Apple IDs under threat from new phishing attack spread through texts — don’t fall for this

iPhone 15 Pro Max shown in hand
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Apple users are going to want to be extra careful when checking their text messages as a new phishing campaign is making the rounds online that can steal your Apple ID and password if you’re not careful.

As reported by Macworld, a new smishing or SMS phishing campaign has been observed in the wild by security researchers at Broadcom. Like with similar campaigns in the past, this one is designed to steal your login credentials which can then be used to take over your Apple account and other accounts on the best iPhones and best MacBooks.

Here’s everything you need to know about this new campaign along with some serious red flags to look out for and how you can keep your Apple ID safe from hackers.

Poorly impersonating Apple

According to a new report from Broadcom, this campaign begins with a fake text message targeting iPhone users.

The message starts with “Apple important request iCloud” and contains the following link: signin[.]authen-connexion[.]info/icloud. Potential victims are also urged to sign into their iCloud account to continue using the service.

More savvy users might notice that something is off immediately as the domain used here (authen-connexion[.]info) isn’t owned by Apple. At the same time, Apple typically doesn’t send messages about iCloud via text message. Instead, if something was off with your cloud storage, the iPhone maker would send you an email.

If you do click on the link though, you’re taken to a malicious site posing as iCloud. There’s another big red flag there though as you need to complete a CAPTCHA before logging in. The company doesn’t use CAPTCHA for verification though. Instead, it uses Touch ID or Face ID. When those aren’t an option though, Apple will ask for a 6-digit, two-factor authentication (2FA) code sent to one of your devices.

As you would expect, entering your Apple ID and password to log in to this fake iCloud site allows the hackers behind this campaign to steal your credentials. From here, they can take over your account and lock you out, look for sensitive data stored in your iCloud and potentially even commit identity theft with enough information.

How to keep your Apple ID safe from hackers

A padlock resting next to the Apple logo on the lid of a gold-colored Apple laptop.

(Image credit: robert coolen/Shutterstock)

Phishing attacks come in many forms and while they’ve typically been delivered through email, they can also arrive via text message. This is why you need to be careful when checking your inbox, your messages and your social media profiles as well.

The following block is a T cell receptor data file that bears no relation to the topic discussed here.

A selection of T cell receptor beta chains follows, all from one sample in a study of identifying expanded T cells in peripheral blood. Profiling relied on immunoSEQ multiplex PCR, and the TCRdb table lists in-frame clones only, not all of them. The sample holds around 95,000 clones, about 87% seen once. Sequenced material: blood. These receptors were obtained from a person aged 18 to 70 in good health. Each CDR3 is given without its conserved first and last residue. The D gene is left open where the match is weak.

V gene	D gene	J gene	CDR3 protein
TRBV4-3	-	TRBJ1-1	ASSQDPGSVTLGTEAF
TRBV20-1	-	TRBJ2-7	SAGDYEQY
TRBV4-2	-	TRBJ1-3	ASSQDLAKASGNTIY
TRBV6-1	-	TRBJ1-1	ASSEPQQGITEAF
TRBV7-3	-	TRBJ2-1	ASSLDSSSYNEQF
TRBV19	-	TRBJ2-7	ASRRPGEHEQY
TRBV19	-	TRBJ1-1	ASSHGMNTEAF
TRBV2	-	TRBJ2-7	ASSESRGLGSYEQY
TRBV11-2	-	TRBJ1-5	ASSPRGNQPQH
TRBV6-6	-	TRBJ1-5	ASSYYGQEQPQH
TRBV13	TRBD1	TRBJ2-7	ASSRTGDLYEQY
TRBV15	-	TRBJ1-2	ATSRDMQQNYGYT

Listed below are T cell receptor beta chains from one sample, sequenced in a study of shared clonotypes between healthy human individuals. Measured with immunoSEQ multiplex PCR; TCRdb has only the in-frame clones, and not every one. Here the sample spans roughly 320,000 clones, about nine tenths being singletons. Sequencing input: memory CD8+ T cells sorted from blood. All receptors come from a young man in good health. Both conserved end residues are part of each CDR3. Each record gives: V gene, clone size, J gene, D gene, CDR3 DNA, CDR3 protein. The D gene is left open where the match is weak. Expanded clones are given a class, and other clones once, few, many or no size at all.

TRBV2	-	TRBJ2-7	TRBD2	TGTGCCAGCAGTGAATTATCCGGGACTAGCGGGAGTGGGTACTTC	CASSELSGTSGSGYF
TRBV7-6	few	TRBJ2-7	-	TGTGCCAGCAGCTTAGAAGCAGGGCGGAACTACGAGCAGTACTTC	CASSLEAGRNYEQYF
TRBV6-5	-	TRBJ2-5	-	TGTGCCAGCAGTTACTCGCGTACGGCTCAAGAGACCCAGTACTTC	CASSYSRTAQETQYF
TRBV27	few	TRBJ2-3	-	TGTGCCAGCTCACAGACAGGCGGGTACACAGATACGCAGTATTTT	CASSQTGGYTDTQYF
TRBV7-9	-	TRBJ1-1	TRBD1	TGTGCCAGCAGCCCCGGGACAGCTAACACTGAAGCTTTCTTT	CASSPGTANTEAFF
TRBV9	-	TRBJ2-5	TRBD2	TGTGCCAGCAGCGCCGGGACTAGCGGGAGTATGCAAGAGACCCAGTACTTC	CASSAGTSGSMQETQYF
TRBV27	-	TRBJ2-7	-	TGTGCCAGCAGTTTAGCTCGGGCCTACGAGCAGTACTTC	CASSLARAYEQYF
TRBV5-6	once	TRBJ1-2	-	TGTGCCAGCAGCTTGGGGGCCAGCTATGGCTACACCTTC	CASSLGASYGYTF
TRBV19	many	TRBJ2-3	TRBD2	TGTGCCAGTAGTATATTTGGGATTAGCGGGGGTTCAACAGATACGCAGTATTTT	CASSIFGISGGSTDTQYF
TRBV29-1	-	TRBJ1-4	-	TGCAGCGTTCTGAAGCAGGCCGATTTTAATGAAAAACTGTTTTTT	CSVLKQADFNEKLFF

Fortunately though, there are some dead giveaways that a message isn’t legitimate. In this case, right off the bat, the hackers behind this campaign try to instill a sense of urgency by telling you that you need to login immediately or risk losing access to your account. Hackers often try to prey on our emotions but if you keep a level head when checking your inbox or messages, you’ll be less likely to fall for this sort of trick.

While you shouldn’t click on any links or download any attachments in emails or messages from unknown senders, if you do think the one you’re looking at could be legitimate, there’s an easy trick to see if it is or not. 

web URL displayed at angle on screen

(Image credit: Shutterstock)

For this, you want to take a closer look at the links themselves. This can be done by hovering over any linked text or right clicking on a link to copy and paste it somewhere else for further analysis. With a simple web search, you can easily tell what domains a company actually uses and compare those with the ones in an email or message.

Another thing to look out for is misspelled websites as this is a trick hackers use to get you to click on malicious links in the first place. For the most part though, you absolutely want to avoid logging in to your accounts from any link sent to you via text or email. Instead, you should use your browser to navigate to the site or service yourself and then log in that way.

When it comes to keeping your Apple computer safe from viruses, you should consider using the best Mac antivirus software. While your Mac comes with built-in antivirus software in the form of XProtect, paid antivirus software often comes with other useful extras like a VPN or even a password manager.

Phishing attacks are easy to pull off and don’t take that much work to craft and for this reason, hackers will likely continue using them in their attacks. This is why it’s up to you to be extra careful when checking your messages or your inbox.

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Anthony Spadafora
Senior Editor Security and Networking

Anthony Spadafora is the security and networking editor at Tom’s Guide where he covers everything from data breaches and ransomware gangs to password managers and the best way to cover your whole home or business with Wi-Fi. Before joining the team, he wrote for ITProPortal while living in Korea and later for TechRadar Pro after moving back to the US. Based in Houston, Texas, when he’s not writing Anthony can be found tinkering with PCs and game consoles, managing cables and upgrading his smart home.